The bottom line fact of the matter is that the presence of Jesus came with a price.  The presence of Jesus transformed the world in which these people lived.  People’s lives were different now that Jesus was here and in the end the people made a decision and they decided that they just didn’t want their lives to be that different.  They didn’t want Jesus and his presence transforming things. Today it was a demoniac cured and that was nice, but look at the cost; look what they had to give up.  Tomorrow who would be transformed by Jesus, and what would be the cost then?  It could be someone in my family, it could even be me, but then what would that cost me?  How would Jesus transform me?

In the end, the fear of being transformed by Jesus and the fear of what that would mean and how much that would cost scared the people so much that they asked Jesus to leave.  They didn’t want Jesus’ transforming presence around anymore.  I don’t believe Jesus loved them any less after they made that choice.  He certainly didn’t give up on them.  He sent the healed man back to be with them and to keep working with them after all.  It’s just that for that moment, the cost of being changed by Jesus was higher than the people were willing to pay. 

That ends up being the hard question this lesson asks of us today; Is the cost of being transformed by Jesus higher than we are willing to pay?  We may believe that Jesus is around.  We may even see God at work in this amazing world.  But are we as individuals and us together as a church ready and willing to let him work in us?  Are we willing to allow Jesus to heal those who are broken in this world even if that means loosing everything we have?  Are you willing to have everything you have worked for, everything that you have been given, all the privilege, all the wealth, all the trappings of your life, all that you believe will secure your future run down the hill and jump into the lake so that just one other human being can be clothed and given his right mind?  We have so, so much and because we have so very, very much it makes it so very, very hard to let it go, to let Jesus transform our lives.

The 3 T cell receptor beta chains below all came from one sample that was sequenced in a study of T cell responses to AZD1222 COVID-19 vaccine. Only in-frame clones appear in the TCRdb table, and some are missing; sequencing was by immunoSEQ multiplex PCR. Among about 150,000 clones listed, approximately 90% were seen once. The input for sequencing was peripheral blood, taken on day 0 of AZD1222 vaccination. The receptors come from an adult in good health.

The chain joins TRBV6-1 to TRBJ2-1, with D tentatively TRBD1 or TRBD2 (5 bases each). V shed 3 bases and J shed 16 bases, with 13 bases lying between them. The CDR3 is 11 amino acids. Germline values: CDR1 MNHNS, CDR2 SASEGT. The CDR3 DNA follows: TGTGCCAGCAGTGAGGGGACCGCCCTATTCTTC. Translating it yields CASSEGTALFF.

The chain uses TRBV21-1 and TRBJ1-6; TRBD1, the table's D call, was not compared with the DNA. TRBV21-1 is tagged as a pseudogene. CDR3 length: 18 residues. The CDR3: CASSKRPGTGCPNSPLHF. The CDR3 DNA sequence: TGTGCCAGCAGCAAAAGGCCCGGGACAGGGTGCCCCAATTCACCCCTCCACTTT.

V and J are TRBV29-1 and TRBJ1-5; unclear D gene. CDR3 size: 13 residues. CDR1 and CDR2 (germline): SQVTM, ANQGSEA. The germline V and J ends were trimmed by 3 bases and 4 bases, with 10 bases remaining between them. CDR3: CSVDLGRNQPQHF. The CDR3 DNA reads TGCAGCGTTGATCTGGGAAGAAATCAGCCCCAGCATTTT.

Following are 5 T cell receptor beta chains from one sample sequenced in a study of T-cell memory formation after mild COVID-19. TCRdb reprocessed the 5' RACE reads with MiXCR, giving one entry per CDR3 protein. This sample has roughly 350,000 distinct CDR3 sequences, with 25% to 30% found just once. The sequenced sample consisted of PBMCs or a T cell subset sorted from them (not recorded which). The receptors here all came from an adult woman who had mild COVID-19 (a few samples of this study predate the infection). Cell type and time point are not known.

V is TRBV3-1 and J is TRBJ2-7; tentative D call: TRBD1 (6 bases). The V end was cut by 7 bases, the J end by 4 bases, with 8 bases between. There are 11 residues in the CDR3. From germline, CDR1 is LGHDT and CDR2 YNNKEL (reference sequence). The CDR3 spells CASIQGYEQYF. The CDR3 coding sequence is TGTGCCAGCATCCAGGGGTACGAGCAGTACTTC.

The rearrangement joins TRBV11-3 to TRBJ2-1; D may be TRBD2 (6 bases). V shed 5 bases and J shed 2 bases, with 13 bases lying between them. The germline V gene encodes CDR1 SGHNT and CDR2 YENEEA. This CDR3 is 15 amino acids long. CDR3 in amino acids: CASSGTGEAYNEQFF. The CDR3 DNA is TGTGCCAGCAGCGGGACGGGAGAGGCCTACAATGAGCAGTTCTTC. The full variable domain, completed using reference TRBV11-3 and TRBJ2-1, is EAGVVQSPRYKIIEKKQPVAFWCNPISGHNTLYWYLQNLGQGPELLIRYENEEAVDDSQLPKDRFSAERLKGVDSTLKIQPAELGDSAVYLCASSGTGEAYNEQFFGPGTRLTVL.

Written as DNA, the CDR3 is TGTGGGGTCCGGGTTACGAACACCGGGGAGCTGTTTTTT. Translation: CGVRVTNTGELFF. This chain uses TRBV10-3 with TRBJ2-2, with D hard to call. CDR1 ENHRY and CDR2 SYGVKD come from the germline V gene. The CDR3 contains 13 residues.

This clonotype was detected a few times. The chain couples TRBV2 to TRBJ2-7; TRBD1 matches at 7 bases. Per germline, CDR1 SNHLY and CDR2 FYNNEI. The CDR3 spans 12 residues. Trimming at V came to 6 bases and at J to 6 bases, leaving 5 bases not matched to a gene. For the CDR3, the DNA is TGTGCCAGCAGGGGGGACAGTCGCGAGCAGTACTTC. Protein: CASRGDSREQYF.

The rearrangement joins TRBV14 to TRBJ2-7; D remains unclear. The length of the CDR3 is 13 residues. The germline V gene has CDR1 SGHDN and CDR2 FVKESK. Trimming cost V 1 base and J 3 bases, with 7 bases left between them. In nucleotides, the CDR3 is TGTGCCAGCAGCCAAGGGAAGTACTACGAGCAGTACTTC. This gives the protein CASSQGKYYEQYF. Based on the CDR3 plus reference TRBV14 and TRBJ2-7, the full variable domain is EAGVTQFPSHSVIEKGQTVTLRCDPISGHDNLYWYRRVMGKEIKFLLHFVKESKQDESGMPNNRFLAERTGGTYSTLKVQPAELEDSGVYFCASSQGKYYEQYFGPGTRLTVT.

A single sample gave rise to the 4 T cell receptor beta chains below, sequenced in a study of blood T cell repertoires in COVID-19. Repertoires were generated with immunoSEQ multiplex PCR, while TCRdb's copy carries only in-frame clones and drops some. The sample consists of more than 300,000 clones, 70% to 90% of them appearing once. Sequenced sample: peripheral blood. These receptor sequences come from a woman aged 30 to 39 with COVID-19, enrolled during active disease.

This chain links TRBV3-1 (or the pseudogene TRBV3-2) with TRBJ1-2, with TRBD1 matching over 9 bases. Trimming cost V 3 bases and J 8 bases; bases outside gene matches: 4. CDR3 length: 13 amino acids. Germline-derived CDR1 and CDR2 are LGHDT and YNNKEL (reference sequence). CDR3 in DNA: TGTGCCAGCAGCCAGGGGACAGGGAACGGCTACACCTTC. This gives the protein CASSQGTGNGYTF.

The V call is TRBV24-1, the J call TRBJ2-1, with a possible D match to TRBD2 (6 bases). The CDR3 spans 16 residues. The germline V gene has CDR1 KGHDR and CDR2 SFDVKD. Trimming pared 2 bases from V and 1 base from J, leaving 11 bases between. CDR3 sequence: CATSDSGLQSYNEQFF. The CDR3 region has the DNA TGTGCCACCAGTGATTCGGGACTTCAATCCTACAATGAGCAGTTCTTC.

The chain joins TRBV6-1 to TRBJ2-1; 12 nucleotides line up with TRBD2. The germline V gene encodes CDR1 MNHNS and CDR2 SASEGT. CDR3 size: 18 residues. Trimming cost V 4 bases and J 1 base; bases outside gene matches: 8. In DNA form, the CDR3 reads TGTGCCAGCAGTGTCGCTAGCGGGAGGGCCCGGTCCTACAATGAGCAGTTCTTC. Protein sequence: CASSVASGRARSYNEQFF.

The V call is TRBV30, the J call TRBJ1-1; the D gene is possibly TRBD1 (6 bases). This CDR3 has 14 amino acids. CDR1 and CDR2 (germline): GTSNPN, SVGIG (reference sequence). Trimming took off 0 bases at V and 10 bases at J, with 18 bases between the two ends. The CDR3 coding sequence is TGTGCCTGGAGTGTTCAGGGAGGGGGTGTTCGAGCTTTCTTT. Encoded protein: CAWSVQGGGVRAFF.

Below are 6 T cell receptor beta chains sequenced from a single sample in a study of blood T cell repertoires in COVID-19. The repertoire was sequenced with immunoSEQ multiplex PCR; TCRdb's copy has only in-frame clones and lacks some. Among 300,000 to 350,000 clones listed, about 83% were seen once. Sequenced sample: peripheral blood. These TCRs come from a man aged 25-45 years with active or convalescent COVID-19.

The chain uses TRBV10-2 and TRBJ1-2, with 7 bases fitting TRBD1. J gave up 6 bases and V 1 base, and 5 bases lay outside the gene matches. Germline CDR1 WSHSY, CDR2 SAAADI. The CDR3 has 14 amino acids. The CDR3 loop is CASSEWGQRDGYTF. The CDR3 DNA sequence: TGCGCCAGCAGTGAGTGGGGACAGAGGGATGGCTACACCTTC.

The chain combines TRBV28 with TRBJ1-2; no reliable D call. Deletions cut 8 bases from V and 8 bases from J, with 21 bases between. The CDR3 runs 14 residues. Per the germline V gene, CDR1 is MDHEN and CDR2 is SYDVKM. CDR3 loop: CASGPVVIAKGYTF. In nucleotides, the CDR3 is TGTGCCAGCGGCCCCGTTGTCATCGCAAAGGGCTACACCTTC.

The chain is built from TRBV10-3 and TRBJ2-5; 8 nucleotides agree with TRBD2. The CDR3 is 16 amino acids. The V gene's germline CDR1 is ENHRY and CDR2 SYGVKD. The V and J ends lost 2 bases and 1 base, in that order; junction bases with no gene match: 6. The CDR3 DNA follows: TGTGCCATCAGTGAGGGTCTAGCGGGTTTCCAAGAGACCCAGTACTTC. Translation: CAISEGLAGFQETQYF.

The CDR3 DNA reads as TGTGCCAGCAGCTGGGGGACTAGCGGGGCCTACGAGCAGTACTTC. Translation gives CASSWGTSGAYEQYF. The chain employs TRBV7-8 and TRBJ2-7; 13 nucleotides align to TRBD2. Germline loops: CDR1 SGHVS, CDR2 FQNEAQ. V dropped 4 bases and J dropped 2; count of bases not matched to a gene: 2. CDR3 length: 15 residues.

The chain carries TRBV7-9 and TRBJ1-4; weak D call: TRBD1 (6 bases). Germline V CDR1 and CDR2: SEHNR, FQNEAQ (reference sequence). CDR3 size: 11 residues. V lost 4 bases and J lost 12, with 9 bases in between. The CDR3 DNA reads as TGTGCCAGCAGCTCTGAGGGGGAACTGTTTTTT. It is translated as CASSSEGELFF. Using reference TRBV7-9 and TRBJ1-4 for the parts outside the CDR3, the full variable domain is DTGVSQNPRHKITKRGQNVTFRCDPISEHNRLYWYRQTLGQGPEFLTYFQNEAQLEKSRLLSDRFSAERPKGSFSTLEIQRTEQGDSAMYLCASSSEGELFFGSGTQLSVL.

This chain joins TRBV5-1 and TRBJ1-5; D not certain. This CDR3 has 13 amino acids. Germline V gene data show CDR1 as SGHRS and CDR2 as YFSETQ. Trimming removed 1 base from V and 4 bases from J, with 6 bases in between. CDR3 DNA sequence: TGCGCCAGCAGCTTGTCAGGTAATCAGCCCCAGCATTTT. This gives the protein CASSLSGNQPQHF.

It’s no wonder those people were afraid.  It’s no wonder the people didn’t want Jesus around anymore.  There is, as Deitrich Bonhoeffer said, a cost to discipleship; a cost to having Jesus around.  That cost is more than just giving an hour on Sunday morning.  It is more than throwing a few dollars in the plate.  It is more than volunteering for a couple of things at church.  Those things are good... just not the whole cost.

The whole cost of discipleship, the cost of having Jesus’ transforming presence in our lives is our willingness to loose it all.  All of it; to have everything you have, everything simply run down the hill and jump into the sea.  This is not just giving up the optional stuff or the extravagance.  The cost of discipleship means giving up everything…giving up your life.  When Christ calls us to discipleship, says Bonhoeffer, he calls us to come and die.  Die to ourselves, die to our stuff, die to our greed, die to our need for control, die to insisting on things being done my way, die to our desire for more and more and more… we are called to die to all of our demons for only then can we be clothed in Christ, put in our right minds and receive the gracious gift of true and real and everlasting life that God wants for us all.  Bonhoeffer reminds us that discipleship is costly because it demands everything and at the same time discipleship is filled with grace because it leads us to the only kind of life that is a real life; one filled with meaning, purpose and worth... a life that makes a difference in the world.

I don’t really know you or your town so all I can do is leave you with some hard questions to wonder about.  They are the same questions I struggle with myself so you are far from being alone.  What is the thing in your town that causes a legion of trouble for the weakest and most vulnerable of your neighbors?  Are you ready to invite Jesus to stay for a while here in your town?  Are you ready to have him use your hands and minds and resources to send that legion of trouble off the nearest cliff?  Are you willing and ready to pay the price of having Jesus around?  Are you ready for discipleship?  Amen.